Where to find (or start) the garden of your dreams

By Jane Roy Brown
Globe Correspondent / July 10, 2011

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REHOBOTH - The surface of the pond catches flowering shrubs, hemlock boughs, and marsh-loving irises, blurring their shapes in reflection. From a bench shaded by a high, leafy canopy, the view has the quality of a dream. This contemplative setting invites visitors to drop into a seat and gaze - yet it lies within a commercial nursery, Tranquil Lake, in Rehoboth. What visitors are gazing at is the nursery’s display garden - one that shows off plants grown and sold here, to demonstrate how customers can use these locally grown beauties at home. Not every nursery has such a garden, but several throughout New England have examples dazzling enough to warrant a trip. Nurseries that are worthy destinations often specialize in unusual and hard-to-find plants - garnet-coned spruce trees or roses shorn into topiary spirals- so their stock is often pricier than plants grown for mass consumption. Such is the price of rare beauty. For those who don’t know a peony from a petunia, these are lovely places to stroll, sit, and perhaps, to dream.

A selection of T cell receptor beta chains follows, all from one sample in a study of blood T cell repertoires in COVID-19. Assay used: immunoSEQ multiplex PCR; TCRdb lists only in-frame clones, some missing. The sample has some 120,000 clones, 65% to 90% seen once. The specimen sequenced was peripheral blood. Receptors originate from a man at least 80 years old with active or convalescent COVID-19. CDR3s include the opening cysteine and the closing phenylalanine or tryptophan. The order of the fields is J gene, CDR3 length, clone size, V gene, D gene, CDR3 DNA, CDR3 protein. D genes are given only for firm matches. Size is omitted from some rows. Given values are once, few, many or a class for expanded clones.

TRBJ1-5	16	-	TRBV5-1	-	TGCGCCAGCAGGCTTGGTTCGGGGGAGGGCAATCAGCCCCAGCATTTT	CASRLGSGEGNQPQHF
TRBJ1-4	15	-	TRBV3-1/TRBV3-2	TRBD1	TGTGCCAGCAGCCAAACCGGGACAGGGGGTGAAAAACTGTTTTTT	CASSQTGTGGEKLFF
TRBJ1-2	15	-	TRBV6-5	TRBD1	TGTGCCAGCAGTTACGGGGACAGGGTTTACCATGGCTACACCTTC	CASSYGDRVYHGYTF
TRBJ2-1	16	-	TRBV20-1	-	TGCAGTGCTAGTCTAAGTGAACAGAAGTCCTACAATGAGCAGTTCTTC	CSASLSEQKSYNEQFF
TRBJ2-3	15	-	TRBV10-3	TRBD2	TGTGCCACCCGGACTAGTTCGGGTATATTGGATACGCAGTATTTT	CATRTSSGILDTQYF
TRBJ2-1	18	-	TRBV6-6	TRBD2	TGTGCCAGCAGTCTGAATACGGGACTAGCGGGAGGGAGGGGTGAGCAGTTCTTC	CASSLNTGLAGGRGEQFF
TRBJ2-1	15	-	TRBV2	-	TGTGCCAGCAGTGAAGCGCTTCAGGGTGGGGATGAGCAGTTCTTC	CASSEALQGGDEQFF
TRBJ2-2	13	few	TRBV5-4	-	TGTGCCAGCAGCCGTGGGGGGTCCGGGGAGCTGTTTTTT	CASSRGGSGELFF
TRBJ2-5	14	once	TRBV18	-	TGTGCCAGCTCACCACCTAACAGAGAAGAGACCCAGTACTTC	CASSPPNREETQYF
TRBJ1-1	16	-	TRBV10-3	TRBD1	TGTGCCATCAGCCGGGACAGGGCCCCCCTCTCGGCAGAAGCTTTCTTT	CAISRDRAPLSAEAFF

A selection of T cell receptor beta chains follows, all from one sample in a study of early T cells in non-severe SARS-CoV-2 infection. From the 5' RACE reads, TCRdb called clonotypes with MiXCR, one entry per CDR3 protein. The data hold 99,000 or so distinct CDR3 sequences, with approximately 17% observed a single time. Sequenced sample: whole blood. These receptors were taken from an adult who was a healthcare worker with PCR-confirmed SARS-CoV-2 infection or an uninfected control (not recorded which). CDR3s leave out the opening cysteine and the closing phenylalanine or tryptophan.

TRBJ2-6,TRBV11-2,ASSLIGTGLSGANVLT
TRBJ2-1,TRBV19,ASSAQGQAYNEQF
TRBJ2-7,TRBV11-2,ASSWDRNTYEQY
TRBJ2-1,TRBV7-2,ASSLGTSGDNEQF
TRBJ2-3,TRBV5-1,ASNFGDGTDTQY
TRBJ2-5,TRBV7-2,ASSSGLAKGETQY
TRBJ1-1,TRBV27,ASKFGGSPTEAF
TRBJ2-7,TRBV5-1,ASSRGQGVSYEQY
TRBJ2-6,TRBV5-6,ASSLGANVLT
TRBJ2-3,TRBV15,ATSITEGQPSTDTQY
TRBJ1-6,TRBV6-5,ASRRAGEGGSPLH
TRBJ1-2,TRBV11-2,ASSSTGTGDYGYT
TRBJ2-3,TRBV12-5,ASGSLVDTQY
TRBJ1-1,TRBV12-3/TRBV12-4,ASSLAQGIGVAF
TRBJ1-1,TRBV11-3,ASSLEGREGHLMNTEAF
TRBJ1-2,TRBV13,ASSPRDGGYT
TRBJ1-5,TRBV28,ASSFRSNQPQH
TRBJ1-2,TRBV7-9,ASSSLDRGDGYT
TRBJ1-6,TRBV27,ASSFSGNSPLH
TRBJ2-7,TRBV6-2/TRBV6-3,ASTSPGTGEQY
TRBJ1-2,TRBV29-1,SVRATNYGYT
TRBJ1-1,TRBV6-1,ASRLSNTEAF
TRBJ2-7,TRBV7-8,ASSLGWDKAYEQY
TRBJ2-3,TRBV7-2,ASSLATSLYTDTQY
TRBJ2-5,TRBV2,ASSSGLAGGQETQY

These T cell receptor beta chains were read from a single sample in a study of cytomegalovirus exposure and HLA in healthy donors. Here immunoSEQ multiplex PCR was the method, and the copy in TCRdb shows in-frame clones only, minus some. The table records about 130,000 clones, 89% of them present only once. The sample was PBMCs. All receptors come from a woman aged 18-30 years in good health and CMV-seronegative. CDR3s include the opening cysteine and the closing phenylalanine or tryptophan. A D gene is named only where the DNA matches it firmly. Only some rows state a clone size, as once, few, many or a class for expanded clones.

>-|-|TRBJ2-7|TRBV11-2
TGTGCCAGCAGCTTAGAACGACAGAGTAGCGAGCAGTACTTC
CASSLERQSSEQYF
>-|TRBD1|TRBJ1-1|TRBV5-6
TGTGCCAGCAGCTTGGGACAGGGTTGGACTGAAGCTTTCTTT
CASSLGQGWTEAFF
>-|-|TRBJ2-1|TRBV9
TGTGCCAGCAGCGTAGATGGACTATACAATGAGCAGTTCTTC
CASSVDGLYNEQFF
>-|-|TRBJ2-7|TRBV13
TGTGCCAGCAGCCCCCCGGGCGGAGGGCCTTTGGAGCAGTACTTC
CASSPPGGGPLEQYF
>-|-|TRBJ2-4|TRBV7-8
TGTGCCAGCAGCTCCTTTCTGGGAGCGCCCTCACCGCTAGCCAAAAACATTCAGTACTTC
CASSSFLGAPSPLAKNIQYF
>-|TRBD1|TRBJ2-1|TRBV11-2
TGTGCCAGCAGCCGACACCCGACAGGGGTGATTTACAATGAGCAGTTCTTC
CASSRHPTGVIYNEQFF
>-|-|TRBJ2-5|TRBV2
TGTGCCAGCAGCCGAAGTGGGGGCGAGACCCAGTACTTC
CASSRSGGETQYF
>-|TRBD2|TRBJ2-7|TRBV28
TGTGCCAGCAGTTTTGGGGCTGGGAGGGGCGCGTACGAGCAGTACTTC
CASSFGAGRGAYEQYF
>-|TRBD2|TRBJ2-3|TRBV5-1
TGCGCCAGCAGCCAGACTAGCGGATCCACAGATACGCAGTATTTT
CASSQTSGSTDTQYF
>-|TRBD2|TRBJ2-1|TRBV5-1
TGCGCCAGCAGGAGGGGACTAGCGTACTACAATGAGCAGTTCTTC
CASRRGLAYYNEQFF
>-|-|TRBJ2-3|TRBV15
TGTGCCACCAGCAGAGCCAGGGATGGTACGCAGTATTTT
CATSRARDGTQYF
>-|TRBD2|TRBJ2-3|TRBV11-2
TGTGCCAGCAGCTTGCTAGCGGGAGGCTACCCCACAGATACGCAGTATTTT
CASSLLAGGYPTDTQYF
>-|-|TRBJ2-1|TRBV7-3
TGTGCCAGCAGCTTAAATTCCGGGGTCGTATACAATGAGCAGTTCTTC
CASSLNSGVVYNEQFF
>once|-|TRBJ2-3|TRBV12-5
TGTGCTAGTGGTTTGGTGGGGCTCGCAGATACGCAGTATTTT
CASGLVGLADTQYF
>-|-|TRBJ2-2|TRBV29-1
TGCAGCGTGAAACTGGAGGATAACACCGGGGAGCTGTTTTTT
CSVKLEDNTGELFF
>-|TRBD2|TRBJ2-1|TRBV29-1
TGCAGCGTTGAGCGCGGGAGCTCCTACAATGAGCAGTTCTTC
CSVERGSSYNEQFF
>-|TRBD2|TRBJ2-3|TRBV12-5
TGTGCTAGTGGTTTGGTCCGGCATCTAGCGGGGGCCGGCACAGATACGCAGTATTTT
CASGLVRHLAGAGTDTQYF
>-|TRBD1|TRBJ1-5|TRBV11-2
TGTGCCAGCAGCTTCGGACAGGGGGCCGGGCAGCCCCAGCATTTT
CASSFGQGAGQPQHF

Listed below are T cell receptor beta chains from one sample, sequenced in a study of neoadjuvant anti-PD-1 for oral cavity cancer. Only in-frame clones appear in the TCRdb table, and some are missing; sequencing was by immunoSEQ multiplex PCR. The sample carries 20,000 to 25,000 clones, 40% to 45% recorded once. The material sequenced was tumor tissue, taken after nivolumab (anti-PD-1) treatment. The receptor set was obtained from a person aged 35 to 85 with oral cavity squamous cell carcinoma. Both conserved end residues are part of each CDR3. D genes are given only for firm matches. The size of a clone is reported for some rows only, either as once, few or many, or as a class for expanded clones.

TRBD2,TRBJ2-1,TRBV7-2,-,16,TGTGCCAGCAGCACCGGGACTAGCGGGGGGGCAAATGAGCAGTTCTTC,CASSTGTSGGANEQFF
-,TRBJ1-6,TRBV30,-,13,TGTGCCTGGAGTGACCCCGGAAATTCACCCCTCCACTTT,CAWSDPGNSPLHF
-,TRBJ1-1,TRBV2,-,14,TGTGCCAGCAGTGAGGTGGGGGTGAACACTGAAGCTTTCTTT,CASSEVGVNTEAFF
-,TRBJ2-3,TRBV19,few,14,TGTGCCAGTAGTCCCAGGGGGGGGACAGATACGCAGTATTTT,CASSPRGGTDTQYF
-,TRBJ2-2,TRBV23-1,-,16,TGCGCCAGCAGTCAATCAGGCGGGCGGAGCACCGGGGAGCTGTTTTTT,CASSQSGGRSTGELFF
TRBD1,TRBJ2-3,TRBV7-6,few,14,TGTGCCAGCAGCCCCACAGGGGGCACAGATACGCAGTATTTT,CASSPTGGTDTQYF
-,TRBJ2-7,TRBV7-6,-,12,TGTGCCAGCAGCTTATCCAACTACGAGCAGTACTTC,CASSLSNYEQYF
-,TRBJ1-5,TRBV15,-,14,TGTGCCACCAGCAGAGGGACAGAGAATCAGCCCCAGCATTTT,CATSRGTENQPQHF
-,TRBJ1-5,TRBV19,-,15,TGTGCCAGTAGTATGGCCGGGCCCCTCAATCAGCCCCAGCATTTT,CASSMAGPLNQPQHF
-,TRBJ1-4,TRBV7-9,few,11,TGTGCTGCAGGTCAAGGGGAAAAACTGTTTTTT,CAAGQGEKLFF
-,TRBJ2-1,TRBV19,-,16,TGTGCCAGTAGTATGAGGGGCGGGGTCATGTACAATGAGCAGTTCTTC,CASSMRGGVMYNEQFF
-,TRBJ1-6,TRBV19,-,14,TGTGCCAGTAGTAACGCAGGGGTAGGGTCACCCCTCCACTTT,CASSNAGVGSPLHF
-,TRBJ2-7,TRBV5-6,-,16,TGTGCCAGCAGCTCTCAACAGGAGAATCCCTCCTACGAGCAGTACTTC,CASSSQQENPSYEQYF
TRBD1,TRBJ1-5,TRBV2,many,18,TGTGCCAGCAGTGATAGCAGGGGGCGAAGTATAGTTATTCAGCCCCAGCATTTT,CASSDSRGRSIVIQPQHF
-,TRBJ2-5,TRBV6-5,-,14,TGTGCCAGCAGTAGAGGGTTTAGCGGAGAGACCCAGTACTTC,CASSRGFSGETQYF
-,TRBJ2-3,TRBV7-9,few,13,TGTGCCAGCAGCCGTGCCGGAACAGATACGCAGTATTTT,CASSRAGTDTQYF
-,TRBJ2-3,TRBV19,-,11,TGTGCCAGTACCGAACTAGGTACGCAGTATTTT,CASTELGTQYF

ALLEN C. HASKELL HORTICULTURISTS, New Bedford This nursery, founded in 1953, is a six-acre paradise tucked into a residential neighborhood. The place glows with the patina that graces the best old gardens. Mossy planters, rock walls draped in vines, old shade trees, and granite cobbles form an atmosphere of mystery created by the nursery’s founder, the late Allen Haskell, who won virtually every award in New England for horticulture and design, some several times. Today his family operates the business, which includes horticulture and landscape design as well as the nursery. After plying the greenhouses filled with topiary, lemon trees, roses, exotic geraniums, and bamboo - among many other species - visitors can ramble the paths that lead to an enchanted “forest’’ of exotic specimens, their root balls wrapped in burlap: conifers that weep, creep, or sprout chocolate-colored cones; Japanese maples with leaves that taper into Buddha-fingers or spread into serrated moons. 787 Shawmut Ave., 508-993-9047,, daily 8 a.m.-5 p.m., free